DDIs contribute to patient morbidity and may cause emergency department visits, hospitalizations, and re-admissions.[6,7] Examples of patient morbidity caused by DDIs include gastrointestinal (GI) bleeding, renal dysfunction, electrolyte imbalance, hypertension, hypotension, bradycardia, arrhythmia, drug toxicity, and decreased drug effect.[6-8] Juurlink and colleagues[8] performed 3 population-based, nested case-control studies to evaluate whether elderly patients taking glyburide, digoxin, or an angiotensin-converting enzyme inhibitor (ACEI) who were admitted with drug toxicity had been prescribed an interacting agent within the previous week. They found that patients on glyburide admitted for hypoglycemia were 6 times more likely to have been treated with sulfamethoxazole/ trimethoprim (SMX/TMP). Patients admitted for digoxin toxicity were 12 times more likely to have been started on clarithromycin in the previous week. Patients on ACEIs were 20 times more likely to have been started on a potassium-sparing diuretic in the previous week.

Certain medications have been removed from the market due to patient morbidity and mortality caused as result of DDIs. Development of the dangerous arrhythmia, torsades de pointes (TdP), resulted in death in several instances. Examples from the literature of mortality associated with DDIs include ciprofloxacin in fatal seizures,[9] moclobemide-clomipramine overdose in fatal serotonin syndrome,[10] and fatal outcome from a warfarin and nonsteroidal anti-inflammatory drug (NSAID) interaction.[11] Other examples are fatal interactions between tranylcypromine and imipramine,[12] and also between methotrexate and trimethoprim.[13] Terfenadine, astemizole, and grepafloxacin are examples of drugs taken off the market due to the risk of TdP arrhythmias caused by DDIs.[14] Removal of drugs from the market will eliminate the risk of DDIs in certain situations. Unfortunately, the elimination of all risk is impossible due to, in part, the lack of suitable drug alternatives. Many clinicians have witnessed patient harm caused by DDIs,[15] and many interactions that have caused hospital admission for toxicity could have been avoided. However, in many cases knowledge of DDIs is lacking.[15,16]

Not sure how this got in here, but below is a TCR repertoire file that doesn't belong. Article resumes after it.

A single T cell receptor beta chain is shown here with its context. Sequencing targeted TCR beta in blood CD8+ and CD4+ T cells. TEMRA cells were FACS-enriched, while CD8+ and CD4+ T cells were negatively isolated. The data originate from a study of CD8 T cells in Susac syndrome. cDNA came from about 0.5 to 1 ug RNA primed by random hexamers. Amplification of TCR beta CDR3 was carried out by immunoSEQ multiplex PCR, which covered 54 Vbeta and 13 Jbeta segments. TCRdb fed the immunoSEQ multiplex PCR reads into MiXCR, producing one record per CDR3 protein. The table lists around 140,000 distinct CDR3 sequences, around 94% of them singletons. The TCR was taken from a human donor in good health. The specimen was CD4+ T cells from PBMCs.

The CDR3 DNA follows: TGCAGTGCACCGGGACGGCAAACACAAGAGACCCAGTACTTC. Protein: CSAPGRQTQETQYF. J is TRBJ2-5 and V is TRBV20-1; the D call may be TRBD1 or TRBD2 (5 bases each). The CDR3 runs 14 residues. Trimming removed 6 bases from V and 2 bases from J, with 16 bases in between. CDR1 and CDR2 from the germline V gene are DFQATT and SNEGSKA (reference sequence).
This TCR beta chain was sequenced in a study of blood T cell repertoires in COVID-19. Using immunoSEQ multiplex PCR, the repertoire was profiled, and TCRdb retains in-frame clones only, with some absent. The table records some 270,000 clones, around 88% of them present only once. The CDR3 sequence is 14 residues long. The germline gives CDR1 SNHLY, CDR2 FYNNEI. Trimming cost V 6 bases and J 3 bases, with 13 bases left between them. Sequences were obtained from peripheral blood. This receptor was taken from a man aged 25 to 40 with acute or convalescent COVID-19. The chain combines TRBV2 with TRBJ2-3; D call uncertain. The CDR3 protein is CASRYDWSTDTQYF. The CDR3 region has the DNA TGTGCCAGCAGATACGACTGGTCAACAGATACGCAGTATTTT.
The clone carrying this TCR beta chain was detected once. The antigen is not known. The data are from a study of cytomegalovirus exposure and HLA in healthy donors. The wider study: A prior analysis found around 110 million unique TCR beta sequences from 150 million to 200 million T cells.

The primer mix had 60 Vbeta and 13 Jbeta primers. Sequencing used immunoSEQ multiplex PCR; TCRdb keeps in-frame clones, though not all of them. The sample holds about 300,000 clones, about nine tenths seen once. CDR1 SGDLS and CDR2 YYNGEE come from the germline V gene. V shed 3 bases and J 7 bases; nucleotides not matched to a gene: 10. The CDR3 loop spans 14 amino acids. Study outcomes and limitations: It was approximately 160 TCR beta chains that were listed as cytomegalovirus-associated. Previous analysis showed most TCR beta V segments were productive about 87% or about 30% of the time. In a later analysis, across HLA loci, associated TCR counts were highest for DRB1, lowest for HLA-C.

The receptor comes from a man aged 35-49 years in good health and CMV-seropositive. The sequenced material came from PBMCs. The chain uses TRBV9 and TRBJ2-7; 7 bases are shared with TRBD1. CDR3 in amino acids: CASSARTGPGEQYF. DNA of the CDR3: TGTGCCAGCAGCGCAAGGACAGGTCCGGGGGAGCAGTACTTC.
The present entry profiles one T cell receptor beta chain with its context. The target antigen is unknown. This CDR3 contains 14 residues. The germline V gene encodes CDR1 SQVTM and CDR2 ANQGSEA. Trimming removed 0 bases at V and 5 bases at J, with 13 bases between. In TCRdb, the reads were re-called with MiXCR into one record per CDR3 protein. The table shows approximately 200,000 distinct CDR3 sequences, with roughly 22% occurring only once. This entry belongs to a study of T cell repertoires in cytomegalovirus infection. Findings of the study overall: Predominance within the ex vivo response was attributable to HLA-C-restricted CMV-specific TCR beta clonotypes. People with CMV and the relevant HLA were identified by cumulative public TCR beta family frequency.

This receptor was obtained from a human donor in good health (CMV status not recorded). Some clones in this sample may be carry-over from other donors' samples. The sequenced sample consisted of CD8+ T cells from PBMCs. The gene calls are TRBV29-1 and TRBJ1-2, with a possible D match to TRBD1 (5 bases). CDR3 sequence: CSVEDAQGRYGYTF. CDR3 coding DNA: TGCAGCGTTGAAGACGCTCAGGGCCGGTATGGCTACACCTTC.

DDI Risk Factors to Identify in Practice

Our most complex patients are at highest risk for DDIs. Polypharmacy, narrow therapeutic range of the medication, decreased hepatic and/or renal function of the patient each may increase the risk for DDIs. Each may be identified prior to coadministration. One should consider the potential for DDIs at all steps of the drug-delivery process. In a retrospective review of patients admitted to the emergency department, patients taking 3 or more medications or patients who were 50 years or older taking 2 or more medications had a considerable risk for DDIs.[17] Furthermore, an increasing number of medications administered further increased the risk for adverse effects. Patients taking 2 medications had a 13% risk while patients taking 5 medications had a 38% risk for DDIs. Patients taking 7 or more medications had an 82% risk of developing adverse drug interactions.

Advanced age is an additional risk factor for DDIs. Aparasu and colleagues[4] found that the risk for DDIs increases significantly after 44 years of age and is greatest for patients over 74 years of age. The need for multiple medications often arises with advancing age that may further the risk for DDIs. Almost 25% of the elderly outpatients referred to a diagnostic clinic in The Netherlands for decreased cognition, functional dependence, or both who were taking more than 1 medication were found to have potential adverse effects or decreased drug effect possibly due to a DDI.[4] In general, when multiple medications are prescribed in the elderly population, the risk for DDIs increases exponentially.[18]

Other patient-related risks for DDIs noted below, include very young age, female sex, genetics, decreased organ function, use of a medication having a narrow therapeutic range (eg, warfarin, digoxin, and cyclosporine), major organ impairment, metabolic or endocrine risk conditions (eg, hypothyroidism, hypoproteinemia), and acute medical issues (eg, dehydration).[4,6,17-19]

Patient-Related Risks for Drug-Drug Interactions

  • Acute medical condition (eg, dehydration, infection);
  • Age extremes (ie, the very young and the elderly);
  • Decreased renal/ hepatic function;
  • Female sex;
  • Metabolic or endocrine condition (eg, obesity, hypothyroidism);
  • Multiple medication use;
  • Narrow therapeutic range of medication; and
  • Pharmacogenetics.

Non-patient factors may also affect the risk for DDIs. For example, an increasing number of clinicians or pharmacists involved with the dispensing of medication may increase the risk for DDI. Risk may also increase when computer alerts are too frequent or too infrequent. Pharmacy work flow, and work load also may influence risk of DDIs.[20]

DDIs should be considered at each step of the drug-delivery process. All members of the healthcare team should consider the risk for DDIs when a new medication is prescribed, dispensed, or administered to a patient.